These 6 States Could Become the Next Hotspots, Harvard Doctor Says
Ashish Jha, MD, points to smaller states that are struggling to contain their COVID outbreaks.
Even with some improvement in the hardest-hit states, COVID case numbers, hospitalizations, and deaths are still rising nationwide. The coronavirus pandemic is not going away anytime soon, and now some experts are shifting their focus from known hotspots in the U.S. to the states that could become the country's next hotspots. While they may not have case numbers as high as those in COVID epicenters like California, Florida, and Texas, these states are still struggling to contain outbreaks that could become much worse in short order.
Ashish Jha, MD, director of the Harvard Global Health Institute, has been singling out the states he's most concerned about on Twitter. In a thread on July 26, Jha named six states that aren't yet hotspots but are "heading there." While "some of these are small states so [they] don't make national news," Jha pointed out many have "limited hospital capacity" and "can ill afford to stretch their ICUs." These are the states that need to act quickly to reverse course. And for more states not getting enough attention, These 3 States Are the Coronavirus Hotspots No One Is Talking About.
The experts at Covid Act Now categorize Wisconsin as a high-risk state, thanks in large part to the infection rate (the average number of people a sick person will infect) of 1.12 and the daily new case rate of 16.3 cases per 100,000 people, a "very large number of new cases." Wisconsin recently passed 900 COVID deaths, and The New York Times reports 52,685 total coronavirus cases as of July 27. And for even more precise data, discover The Biggest Coronavirus Hotspot in Every State.
North Dakota has a higher infection rate than Wisconsin at 1.22, but a slightly lower daily new case rate of 15.4 new cases per 100,000 people. Nevertheless, those numbers indicate that coronavirus is spreading quickly in the state, earning it another high-risk designation from Covid Act Now. There have been just over 100 COVID deaths in the state, with 5,880 cases.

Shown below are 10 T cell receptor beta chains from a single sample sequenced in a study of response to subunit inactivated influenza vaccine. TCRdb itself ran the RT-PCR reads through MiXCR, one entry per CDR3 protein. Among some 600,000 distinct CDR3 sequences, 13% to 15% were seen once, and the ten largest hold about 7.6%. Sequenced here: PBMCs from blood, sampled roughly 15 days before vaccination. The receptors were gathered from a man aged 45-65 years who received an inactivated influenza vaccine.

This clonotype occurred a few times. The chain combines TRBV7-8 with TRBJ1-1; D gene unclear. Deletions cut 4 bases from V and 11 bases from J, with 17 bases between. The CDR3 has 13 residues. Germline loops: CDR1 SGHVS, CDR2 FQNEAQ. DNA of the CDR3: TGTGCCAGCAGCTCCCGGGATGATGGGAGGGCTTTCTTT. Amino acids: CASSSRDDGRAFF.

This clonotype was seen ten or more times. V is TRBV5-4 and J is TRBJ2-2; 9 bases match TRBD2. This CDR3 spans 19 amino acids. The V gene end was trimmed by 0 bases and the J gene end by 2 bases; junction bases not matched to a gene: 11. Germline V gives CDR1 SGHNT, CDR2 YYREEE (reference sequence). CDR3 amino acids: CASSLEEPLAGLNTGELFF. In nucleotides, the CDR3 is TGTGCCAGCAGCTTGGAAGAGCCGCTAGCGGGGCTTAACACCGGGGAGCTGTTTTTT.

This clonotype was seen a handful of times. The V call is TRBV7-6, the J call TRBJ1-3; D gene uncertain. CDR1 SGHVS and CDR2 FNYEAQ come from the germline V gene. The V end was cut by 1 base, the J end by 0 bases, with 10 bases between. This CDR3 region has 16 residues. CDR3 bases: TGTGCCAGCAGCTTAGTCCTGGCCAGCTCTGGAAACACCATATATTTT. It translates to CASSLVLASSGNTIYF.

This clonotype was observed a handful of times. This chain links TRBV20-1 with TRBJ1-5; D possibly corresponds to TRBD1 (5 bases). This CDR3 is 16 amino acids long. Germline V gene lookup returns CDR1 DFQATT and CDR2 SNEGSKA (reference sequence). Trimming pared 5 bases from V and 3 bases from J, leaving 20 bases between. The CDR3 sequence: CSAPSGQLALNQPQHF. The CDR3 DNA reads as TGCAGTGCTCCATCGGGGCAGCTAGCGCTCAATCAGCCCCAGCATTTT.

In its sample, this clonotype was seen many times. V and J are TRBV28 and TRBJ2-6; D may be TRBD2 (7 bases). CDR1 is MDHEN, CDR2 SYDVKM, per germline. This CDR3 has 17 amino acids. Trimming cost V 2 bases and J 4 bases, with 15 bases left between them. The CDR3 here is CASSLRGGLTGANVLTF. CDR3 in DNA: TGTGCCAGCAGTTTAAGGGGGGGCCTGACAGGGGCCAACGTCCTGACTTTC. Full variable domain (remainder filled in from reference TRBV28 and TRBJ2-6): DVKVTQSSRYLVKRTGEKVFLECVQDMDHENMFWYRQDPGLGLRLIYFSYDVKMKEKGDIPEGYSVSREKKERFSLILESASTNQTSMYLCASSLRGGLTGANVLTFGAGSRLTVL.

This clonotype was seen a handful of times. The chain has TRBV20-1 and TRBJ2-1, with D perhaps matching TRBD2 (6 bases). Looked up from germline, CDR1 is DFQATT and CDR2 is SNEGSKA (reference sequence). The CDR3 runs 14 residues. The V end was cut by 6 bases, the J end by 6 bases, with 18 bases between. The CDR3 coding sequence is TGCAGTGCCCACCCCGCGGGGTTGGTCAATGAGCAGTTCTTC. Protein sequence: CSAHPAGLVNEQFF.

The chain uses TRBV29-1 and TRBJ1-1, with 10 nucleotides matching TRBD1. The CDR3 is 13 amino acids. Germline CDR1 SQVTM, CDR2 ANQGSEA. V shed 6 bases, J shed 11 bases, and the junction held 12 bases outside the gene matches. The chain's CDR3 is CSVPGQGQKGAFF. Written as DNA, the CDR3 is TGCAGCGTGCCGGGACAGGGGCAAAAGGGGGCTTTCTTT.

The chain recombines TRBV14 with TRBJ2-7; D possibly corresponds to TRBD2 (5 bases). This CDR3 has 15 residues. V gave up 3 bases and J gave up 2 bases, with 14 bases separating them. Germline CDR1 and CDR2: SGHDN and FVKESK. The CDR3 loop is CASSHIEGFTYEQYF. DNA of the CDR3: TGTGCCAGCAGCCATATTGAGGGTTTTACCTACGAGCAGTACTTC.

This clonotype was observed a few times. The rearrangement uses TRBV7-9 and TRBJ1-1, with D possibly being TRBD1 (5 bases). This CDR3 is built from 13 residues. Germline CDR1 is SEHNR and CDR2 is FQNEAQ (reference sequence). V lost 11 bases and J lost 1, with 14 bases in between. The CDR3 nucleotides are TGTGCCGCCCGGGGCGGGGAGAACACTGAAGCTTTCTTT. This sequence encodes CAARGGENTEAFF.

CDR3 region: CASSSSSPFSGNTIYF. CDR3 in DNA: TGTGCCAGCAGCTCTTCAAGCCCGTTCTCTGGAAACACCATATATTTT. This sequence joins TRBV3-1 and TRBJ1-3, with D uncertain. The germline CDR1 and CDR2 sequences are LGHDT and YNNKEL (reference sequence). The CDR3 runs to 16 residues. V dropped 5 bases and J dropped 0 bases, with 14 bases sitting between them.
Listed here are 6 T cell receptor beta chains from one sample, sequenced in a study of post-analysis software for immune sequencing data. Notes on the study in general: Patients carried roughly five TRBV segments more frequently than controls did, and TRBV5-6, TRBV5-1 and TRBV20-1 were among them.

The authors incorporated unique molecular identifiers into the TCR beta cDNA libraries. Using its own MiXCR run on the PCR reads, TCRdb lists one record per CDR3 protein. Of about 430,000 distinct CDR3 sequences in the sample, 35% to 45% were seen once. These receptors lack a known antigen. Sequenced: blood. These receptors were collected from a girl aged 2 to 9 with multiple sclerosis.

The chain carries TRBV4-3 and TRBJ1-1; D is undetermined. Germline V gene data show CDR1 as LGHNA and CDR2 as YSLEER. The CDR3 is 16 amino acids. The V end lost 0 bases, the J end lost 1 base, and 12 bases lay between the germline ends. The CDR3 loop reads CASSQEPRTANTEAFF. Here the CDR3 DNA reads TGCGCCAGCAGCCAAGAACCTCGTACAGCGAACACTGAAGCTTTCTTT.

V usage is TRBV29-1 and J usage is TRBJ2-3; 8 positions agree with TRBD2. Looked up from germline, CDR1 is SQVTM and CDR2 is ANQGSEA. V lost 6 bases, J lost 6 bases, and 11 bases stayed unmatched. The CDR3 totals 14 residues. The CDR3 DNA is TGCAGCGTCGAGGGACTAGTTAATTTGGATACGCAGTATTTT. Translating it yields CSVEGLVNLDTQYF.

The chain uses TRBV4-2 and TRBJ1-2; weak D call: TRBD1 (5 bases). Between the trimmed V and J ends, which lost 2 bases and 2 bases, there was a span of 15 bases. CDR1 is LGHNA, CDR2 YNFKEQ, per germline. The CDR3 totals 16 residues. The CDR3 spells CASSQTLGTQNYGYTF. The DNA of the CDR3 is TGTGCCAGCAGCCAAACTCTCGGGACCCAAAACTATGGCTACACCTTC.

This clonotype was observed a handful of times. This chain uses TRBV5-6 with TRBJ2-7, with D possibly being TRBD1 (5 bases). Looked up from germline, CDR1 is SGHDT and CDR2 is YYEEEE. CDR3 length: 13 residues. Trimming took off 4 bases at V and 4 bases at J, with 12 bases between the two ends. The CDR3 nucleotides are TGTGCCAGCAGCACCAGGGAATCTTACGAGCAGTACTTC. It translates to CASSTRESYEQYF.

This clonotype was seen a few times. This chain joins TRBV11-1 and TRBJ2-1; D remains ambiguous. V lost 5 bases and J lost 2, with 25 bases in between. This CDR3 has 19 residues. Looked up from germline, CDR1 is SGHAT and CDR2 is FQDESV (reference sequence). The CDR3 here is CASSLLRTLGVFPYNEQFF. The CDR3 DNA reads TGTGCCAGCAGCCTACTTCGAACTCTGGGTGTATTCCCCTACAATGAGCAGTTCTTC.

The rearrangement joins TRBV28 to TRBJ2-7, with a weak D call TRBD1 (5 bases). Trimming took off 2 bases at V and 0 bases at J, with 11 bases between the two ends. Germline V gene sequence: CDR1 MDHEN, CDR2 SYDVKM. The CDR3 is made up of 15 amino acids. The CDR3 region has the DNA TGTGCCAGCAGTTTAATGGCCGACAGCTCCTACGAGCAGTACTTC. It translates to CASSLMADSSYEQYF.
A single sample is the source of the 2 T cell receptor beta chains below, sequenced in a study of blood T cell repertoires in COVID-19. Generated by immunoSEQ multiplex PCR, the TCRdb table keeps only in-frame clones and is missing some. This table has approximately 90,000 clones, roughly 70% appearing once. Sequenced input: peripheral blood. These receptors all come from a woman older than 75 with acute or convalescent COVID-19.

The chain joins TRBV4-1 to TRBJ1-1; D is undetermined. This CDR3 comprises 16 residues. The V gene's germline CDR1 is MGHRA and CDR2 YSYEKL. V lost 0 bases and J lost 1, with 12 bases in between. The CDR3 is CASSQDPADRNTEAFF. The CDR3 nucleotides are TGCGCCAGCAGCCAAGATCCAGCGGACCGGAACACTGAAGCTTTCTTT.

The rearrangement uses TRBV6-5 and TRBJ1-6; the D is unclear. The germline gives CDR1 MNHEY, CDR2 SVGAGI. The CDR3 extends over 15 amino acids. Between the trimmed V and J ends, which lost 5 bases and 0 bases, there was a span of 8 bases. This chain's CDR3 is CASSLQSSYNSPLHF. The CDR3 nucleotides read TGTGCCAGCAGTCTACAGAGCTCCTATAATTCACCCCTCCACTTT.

Kentucky and North Dakota share the same high infection rate of 1.22, meaning both states are having trouble slowing the spread of the virus. And Kentucky also has a high daily new case rate (14.3 new cases per 100,000 people), along with a positive test rate of 8.6 percent, higher than the previous two states. As of July 27, there have been just over 27,680 coronavirus cases in Kentucky, and nearly 720 resulting deaths. And if you're wondering what puts a state in the danger zone, Your State Should Lock Down Again Once It Hits This Exact Benchmark.
Another one of Covid Act Now's high-risk states, Nebraska's COVID cases are rising fast. The state is currently seeing 13.4 daily new cases per 100,000 people, and it has a high infection rate (1.16). So far, that has amounted to almost 24,620 COVID cases in the state. There have been just over 320 deaths from the virus. And for more up-to-date information, sign up for our daily newsletter.
Of the states Jha listed, Montana has some of the most encouraging numbers. Covid Act Now puts Montana's infection rate at 1.15, which is notably lower than when it had one of the highest infection rates in the country. Still, that number is higher than it should be, indicating that Montana has not managed to get full control of its coronavirus outbreak. As of July 27, the state has seen more than 3,340 COVID cases and just over 45 deaths, per The New York Times.
Like Montana, Wyoming doesn't seem to be in immediate trouble at first glance: The daily new case rate of 8.3 cases per 100,000 people means "COVID not contained, but at low levels," according to Covid Act Now. Again, it's the state's high infection rate—1.17, in this case—that spells trouble, and means Wyoming could be headed for hotspot territory. Of the states Jha listed, Wyoming has had the fewest coronavirus cases overall: 2,475, along with 25 deaths from COVID. And for more concerning news, Not a Single U.S. State Is "On Track to Contain COVID," Researchers Say.